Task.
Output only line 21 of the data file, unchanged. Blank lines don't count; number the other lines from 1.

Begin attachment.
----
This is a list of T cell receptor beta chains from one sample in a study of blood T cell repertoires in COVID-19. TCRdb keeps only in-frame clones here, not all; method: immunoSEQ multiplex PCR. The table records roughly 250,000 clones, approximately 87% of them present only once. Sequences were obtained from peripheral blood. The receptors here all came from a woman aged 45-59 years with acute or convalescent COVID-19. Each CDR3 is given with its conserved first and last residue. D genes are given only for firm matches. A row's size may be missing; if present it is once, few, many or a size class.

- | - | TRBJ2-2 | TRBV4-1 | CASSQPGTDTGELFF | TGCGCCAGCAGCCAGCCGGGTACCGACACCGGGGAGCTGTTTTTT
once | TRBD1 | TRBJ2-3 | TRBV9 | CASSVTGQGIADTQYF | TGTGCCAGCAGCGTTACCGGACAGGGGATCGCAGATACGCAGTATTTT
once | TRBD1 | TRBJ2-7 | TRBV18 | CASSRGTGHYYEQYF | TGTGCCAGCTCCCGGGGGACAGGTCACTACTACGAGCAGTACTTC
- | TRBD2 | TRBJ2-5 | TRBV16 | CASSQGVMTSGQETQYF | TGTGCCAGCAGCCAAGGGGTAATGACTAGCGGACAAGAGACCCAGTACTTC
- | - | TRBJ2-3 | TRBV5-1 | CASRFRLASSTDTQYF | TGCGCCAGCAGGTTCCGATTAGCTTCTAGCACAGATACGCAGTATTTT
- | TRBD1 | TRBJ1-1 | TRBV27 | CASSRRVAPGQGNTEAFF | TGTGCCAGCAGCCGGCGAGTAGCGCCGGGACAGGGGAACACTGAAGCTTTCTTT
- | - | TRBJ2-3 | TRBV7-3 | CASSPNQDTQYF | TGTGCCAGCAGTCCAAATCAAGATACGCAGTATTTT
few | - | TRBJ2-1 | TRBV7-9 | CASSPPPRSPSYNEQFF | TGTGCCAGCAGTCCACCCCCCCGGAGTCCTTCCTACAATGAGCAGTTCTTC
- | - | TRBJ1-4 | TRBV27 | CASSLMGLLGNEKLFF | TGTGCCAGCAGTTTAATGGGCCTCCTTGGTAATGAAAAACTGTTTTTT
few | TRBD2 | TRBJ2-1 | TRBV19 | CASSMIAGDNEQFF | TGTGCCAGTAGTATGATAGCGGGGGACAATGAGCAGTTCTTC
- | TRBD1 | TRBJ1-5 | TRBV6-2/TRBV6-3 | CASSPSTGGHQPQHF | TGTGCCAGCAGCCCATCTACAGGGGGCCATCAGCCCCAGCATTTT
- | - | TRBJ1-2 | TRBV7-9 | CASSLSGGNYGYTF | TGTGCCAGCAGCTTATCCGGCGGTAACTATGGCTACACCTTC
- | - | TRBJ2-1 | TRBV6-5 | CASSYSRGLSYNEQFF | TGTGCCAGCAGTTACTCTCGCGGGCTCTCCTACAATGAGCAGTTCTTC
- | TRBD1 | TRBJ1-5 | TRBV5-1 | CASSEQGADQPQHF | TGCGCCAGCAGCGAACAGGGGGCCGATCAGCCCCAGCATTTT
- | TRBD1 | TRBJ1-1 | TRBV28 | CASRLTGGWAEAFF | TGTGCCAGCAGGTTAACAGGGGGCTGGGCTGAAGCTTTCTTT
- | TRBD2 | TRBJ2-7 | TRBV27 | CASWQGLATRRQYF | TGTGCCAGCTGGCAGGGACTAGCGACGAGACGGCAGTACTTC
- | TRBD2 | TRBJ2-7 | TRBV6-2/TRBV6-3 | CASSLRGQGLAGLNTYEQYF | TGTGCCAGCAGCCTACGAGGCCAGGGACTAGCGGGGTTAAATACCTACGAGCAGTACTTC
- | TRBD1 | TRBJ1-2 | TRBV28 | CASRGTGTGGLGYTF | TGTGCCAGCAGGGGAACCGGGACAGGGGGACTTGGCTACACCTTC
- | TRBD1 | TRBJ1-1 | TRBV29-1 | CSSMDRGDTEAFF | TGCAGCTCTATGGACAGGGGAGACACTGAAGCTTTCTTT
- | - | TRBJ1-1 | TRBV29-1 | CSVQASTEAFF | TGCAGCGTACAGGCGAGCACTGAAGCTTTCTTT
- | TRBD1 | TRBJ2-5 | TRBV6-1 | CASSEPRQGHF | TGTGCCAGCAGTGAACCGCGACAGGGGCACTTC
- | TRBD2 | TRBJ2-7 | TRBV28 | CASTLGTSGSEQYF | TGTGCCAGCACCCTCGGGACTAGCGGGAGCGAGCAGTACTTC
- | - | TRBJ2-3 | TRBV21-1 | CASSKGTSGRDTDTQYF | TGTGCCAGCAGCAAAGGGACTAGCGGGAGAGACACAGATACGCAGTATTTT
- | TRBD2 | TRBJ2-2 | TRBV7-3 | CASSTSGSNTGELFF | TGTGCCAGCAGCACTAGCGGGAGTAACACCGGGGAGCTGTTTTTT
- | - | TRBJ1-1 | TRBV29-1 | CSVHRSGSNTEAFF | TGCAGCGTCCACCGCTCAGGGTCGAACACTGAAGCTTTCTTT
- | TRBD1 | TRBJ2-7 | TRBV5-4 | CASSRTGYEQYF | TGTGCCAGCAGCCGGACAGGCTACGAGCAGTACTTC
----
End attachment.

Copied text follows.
- | - | TRBJ1-1 | TRBV29-1 | CSVQASTEAFF | TGCAGCGTACAGGCGAGCACTGAAGCTTTCTTT